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Erica Baker, a Cincinnati native, found that Atlanta’s diversity, major sports teams, good roads, warm weather, and the chance to be near family made her new city feel like home fast.
ATLANTA — Younger, educated blacks whose parents and grandparents migrated north are reversing that well-traveled route and moving south.
They come for opportunity and stay for familiarity.
It’s often a job that draws Rust Belt expats to southern boomtowns. But the diversity, culture, and family ties soon make their new city feel like home.
“I have done things that I probably would not have done in Toledo,” said Caroline Brackette, who moved to metro Atlanta eight years ago.
Ohio posted net-migration losses among both college-educated blacks and whites from 2010 to 2014, the most recent data available from the Center for Family and Demographic Research at Bowling Green State University.
Marlon Gibson, assistant dean for Campus life at Emory University in Atlanta.
A net of 2,290 educated blacks left Ohio, compared with a net of 16,385 educated whites. But the African-American population fell at a greater rate.
That means the number of educated blacks moving out is 21 percent higher than the rate of educated blacks moving in.
In comparison, the number of educated whites moving out is 17 percent higher than the number of educated whites moving in.
A reverse black migration, led by the younger and college-educated, has revived the South. African-Americans are returning in record numbers to a region in which its black population fell by more than five million from 1910 to 1970, when a wave of migrants went north for work and equality. Nearly three-fifths of all black adults who left Ohio from 2010 to 2014 headed south.
Cities in Georgia, North Carolina, and Texas are popular destinations for black college graduates, according to Brookings Institution demographer William Frey.
Many of Toledo’s best are finding they can shine a little brighter under a southern sun.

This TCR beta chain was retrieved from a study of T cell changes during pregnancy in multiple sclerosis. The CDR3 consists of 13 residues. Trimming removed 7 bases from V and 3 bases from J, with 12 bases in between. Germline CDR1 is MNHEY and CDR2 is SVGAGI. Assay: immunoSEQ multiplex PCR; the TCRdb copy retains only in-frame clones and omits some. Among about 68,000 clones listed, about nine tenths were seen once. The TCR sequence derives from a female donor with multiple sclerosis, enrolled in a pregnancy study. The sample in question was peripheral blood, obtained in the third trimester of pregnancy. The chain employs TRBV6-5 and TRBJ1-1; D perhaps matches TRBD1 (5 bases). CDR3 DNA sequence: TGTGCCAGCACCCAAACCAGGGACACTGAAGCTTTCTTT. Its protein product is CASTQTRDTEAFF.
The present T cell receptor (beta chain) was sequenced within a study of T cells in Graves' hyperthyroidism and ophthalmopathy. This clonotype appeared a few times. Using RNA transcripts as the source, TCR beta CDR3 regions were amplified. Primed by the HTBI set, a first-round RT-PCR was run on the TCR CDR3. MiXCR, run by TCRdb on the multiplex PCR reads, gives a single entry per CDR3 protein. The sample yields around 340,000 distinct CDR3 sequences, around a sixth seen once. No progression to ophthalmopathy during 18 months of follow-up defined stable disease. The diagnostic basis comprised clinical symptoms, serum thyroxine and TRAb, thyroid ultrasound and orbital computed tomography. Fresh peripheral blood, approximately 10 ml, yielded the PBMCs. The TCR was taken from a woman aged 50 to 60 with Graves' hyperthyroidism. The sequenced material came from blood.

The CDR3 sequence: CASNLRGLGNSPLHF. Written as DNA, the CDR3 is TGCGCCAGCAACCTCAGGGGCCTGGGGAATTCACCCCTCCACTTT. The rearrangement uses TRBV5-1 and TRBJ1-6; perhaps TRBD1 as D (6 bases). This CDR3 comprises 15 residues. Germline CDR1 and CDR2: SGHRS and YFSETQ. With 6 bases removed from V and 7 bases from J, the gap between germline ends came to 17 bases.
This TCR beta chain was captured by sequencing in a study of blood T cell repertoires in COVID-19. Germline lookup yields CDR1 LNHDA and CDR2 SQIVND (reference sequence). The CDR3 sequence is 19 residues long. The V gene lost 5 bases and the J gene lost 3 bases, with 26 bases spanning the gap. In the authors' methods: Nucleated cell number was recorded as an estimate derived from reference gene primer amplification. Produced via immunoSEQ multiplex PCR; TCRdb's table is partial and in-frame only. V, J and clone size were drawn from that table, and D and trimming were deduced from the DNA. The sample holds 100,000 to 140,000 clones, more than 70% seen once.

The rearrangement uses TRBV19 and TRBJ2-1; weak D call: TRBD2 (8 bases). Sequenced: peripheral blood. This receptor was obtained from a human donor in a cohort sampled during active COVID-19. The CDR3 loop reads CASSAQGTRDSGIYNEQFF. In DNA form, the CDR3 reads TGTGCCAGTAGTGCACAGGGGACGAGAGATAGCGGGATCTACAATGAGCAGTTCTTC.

Take Ms. Brackette.
She grew up on Robinwood Avenue in the Old West End, one of seven children. She attended Glenwood Elementary, a now-closed neighborhood junior high, and then graduated in 1989 from Central Catholic High School.
At the University of Toledo, Ms. Brackette racked up undergraduate and graduate degrees and capped off her academic accomplishments with a doctorate in counselor education in 2007.
The first southern fork in the road took her to Memphis, followed by a brief detour to work in Michigan.
She moved to metro Atlanta in 2009, swept south like so many others in their 20s and 30s. Her African-American peers were especially excited when she took a faculty position at Mercer University.
ABOUT THE SERIES
African-Americans are returning to the South in record numbers, reshaping a region millions of blacks abandoned during the Great Migration. Reporter Vanessa McCray and photographer Jetta Fraser spent a week driving through Georgia and Mississippi and visiting former Toledoans.
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“There’s always this sense that Atlanta is a black person’s mecca,” said Ms. Brackette, now 45.
Eight years in, she understands the allure.
It’s a city where people are quick to make an introduction, expect others to be involved, and “everybody’s an entrepreneur,” she said.
Atlanta offers diversity, major sports teams, smooth roads, and warm weather.
Plus, many family members moved south and live nearby.
Erica Baker, 30, added Atlanta to her city wish list because it would put her closer to family. Her dad was raised in LaGrange, Ga., and they made frequent trips south while she was growing up in Cincinnati.
After graduating from UT in 2009, Ms. Baker worked in Ohio’s capital city. She landed a job in Atlanta several years later and found it empowering to work with so many African-American women.
“It’s definitely different down here in terms of culture and diversity,” she said.
She met her now-husband while at UT, and his family lives in Whitehouse. They’ve been back to visit, and she’s admired Hensville, the newer restaurants, and trendy rooftop bars.
“We hadn’t been downtown for quite a bit, and I was taken aback quite honestly by how much the city has changed,” she said. “Where was this when I was there?”
Marlon Gibson migrated south and flourished.
Atlanta fits the 37-year-old in a way his hometown of Toledo didn’t.
“When I go back, and I go into a Target I am reminded of being black because I always feel like I’m an ‘other’ when I go back home,” he said.